Farewell Song by Rabindranath Tagore Rabindranath Tagore reinvented the Bengali novel with Farewell Song, blurring the lines between prose and poetry and creating an effervescent blend of romance and satire. Through Amit and Labanya and a brilliantly etched social milieu, the novel addresses contemporary debates about - good - and - bad - writing, the nature of love and conjugality, and the influence of Western culture on Bengali society. Set against the idyllic backdrop of Shillong and the mannered world of elite Calcutta society, this sparkling novel expresses the complex vision and the mastery of style that characterized Tagore's later works.
Pink Pages (A Girl's Directory to all things Fun) by Sarah Delmege
The Pink Pages, unlike the staid Yellow Pages, is a girl's directory to all things fun. Packed with fun stuff like tips on make up, eating right and advice on the art of making and keeping friends.
Serious stuff like manners, never having enough money or not knowing how to make up with a best friend after a fight are dealt with in a breezy manner that is yet intelligent enough to get essential points across. The bits on Feng Shui make for an interesting read. But perhaps it's the mystery in the section devoted to revealing what dreams mean that will appeal to those who are in love. Besides the three most common dreams of flying, falling or teeth falling out they also talk about the various meanings implied if the dream has an animal or death in it.
Growing Up Bin Laden
Growing Up Bin Laden by Jean Sasson
In their own words, Osama Bin Laden?s first wife Najwa and son Omar share the astonishing story of the man they knew ? or thought they knew. Growing Up Bin Laden tells the story of a young girl who married her gentle and kindly first-cousin, enjoying a happy early marriage with the groom of her choice. But as world events thrust her husband into a frenzy of militant activities, his once pleasing behaviour is altered; and Najwa and her innocent children?s lives become a maze of escaping from one country to another.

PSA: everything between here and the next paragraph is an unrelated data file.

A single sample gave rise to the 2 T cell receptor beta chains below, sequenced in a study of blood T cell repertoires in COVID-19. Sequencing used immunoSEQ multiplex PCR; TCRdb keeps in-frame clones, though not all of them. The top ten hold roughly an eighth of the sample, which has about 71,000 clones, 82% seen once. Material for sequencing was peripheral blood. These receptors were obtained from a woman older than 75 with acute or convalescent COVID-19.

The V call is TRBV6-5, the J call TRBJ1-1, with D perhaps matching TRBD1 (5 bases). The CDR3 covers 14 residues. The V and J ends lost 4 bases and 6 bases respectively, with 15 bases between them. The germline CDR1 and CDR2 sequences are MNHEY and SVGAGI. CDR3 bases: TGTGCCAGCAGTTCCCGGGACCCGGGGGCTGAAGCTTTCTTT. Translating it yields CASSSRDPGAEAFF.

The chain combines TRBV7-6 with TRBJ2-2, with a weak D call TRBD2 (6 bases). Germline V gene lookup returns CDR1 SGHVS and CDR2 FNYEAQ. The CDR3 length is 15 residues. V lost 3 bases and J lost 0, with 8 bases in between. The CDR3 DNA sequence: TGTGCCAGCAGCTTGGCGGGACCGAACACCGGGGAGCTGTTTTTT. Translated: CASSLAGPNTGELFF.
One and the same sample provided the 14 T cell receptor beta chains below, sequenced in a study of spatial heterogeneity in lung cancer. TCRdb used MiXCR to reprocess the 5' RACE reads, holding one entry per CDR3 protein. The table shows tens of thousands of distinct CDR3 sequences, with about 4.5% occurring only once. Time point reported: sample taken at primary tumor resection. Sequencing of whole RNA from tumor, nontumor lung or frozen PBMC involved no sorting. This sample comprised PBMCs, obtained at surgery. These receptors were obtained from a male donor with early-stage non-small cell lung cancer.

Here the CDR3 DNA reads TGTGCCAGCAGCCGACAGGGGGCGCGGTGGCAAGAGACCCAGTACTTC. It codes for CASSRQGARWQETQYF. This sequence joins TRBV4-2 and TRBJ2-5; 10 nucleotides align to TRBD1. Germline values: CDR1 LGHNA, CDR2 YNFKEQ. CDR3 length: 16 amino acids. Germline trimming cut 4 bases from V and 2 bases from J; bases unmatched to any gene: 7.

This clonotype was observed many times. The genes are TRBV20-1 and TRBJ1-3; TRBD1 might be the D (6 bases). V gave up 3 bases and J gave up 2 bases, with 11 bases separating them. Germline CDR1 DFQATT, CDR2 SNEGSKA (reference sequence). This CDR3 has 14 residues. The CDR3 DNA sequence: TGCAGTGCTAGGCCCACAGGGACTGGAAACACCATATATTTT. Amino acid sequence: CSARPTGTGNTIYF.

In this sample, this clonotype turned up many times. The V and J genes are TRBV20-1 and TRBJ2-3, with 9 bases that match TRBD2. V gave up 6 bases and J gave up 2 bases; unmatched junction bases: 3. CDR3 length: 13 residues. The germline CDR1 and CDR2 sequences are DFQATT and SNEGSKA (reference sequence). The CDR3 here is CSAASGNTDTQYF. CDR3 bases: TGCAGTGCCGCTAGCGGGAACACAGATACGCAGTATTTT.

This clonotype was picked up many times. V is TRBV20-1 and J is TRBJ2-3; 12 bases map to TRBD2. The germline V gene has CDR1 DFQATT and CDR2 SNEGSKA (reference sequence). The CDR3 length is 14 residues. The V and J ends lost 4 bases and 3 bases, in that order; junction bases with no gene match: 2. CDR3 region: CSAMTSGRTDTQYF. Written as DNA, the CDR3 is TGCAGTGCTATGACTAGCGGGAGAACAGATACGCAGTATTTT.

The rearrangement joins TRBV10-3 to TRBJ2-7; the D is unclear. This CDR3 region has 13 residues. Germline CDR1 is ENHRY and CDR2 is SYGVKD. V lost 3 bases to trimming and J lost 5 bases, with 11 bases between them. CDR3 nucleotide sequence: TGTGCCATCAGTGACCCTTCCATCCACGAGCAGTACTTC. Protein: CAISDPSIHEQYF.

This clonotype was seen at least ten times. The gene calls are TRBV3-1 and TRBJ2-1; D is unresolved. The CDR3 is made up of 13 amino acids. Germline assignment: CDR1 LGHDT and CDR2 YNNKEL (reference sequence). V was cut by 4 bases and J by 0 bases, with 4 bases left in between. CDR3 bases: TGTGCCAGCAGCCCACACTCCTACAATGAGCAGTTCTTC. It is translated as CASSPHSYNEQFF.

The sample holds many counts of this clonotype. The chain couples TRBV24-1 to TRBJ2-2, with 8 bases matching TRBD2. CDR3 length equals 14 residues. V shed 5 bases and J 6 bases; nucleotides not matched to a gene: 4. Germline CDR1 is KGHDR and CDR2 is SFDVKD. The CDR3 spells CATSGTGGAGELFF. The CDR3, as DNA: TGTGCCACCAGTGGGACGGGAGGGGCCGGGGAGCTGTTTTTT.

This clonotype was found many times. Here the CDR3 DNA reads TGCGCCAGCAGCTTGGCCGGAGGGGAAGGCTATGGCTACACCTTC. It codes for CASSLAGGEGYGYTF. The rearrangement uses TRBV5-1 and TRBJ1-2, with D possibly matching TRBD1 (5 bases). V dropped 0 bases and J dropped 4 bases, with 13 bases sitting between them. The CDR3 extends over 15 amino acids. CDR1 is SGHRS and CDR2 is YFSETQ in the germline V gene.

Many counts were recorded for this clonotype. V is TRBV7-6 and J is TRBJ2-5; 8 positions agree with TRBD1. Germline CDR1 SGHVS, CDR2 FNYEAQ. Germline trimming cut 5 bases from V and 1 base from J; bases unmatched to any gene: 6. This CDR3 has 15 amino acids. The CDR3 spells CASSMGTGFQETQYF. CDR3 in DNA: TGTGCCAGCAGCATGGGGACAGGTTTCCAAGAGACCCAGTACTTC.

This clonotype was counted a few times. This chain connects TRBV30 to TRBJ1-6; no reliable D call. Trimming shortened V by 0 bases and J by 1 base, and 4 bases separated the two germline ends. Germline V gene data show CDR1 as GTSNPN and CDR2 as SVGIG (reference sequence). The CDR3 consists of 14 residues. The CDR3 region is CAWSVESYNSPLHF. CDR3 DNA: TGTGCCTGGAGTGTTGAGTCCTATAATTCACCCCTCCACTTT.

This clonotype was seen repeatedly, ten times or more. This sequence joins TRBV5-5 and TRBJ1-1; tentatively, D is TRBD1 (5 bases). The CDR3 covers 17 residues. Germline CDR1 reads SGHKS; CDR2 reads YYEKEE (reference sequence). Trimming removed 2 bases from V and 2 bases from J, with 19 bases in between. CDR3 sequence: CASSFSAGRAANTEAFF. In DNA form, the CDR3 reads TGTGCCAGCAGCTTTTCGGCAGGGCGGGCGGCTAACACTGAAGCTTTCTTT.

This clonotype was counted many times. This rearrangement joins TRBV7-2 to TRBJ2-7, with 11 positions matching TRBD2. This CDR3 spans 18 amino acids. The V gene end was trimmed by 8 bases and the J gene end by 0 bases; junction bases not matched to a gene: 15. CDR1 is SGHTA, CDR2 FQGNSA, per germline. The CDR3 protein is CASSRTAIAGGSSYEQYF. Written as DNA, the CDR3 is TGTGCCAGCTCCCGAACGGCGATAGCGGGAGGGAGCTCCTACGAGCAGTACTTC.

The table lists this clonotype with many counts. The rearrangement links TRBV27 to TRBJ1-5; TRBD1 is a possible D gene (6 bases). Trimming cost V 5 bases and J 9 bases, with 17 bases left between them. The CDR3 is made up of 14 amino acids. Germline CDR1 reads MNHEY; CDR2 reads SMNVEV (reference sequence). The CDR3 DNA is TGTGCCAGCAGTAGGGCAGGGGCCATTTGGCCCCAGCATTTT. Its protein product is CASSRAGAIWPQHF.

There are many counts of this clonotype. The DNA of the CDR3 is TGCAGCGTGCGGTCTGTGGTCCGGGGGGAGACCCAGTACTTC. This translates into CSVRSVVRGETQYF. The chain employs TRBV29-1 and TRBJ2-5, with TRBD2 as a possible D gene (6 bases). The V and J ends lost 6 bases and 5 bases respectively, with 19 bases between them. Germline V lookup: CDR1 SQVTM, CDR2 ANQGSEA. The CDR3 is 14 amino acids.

Osama?s fourth-born son, Omar ? who wanted nothing but his father?s love, describes his early years, life with his father in Afghanistan and his eventual escape to Saudi Arabia. Together, their powerful story as mother and son give us an extraordinary view of a man hated by so many, yet both loved and feared by his family, including:
Osama?s disapproval of modern conveniences, including electricity and medicine
Osama?s plan to toughen up his sons by taking them into the desert without food or water
Omar?s horror at the murder of a boy his own age by members of a jihadist group living among them in the Sudan
What happened in the bin Laden home in Jeddah, Saudi Arabia, on the morning of September 11, 2001; Omar?s surprise phone call from his mother who escaped from Afghanistan only two days before the New York terrorist attack.
My name is Michael Sibley
My name is Michael Sibley by John LeCarre
This novel comprises some of the best work of an extremely gifted and perhaps under-regarded British crime novelist....What gave John Bingham his magic was something we look for in every writer, too often in vain: an absolute command of the internal landscape of his characters, acutely observed by a humane but wonderfully corrosive eye."Michael Sibley and John Prosset shared a history that dated back to their first years at boarding school, and so the news of Prosset's murder came as a great shock to his old friend -- especially because Sibley had been staying only the day before at Prosset's country house, where the body was found.When the police arrive to question him in connection with the murder, Sibley finds himself lying about his recent visit, and thus begins to reveal the true nature of a longstanding but volatile friendship, fraught with mutual deception and distrust. As he tells his version of the truth to the police -- and to the reader -- Sibley makes the first of many fateful mistakes and finds himself not only under suspicion, but a primary suspect in the investigation.Seen through the eyes of Sibley himself, My Name Is Michael Sibley is a mesmerizing account of murder, as the narrator purposefully attempts to elude the police and prove his innocence to the reader in the same breath.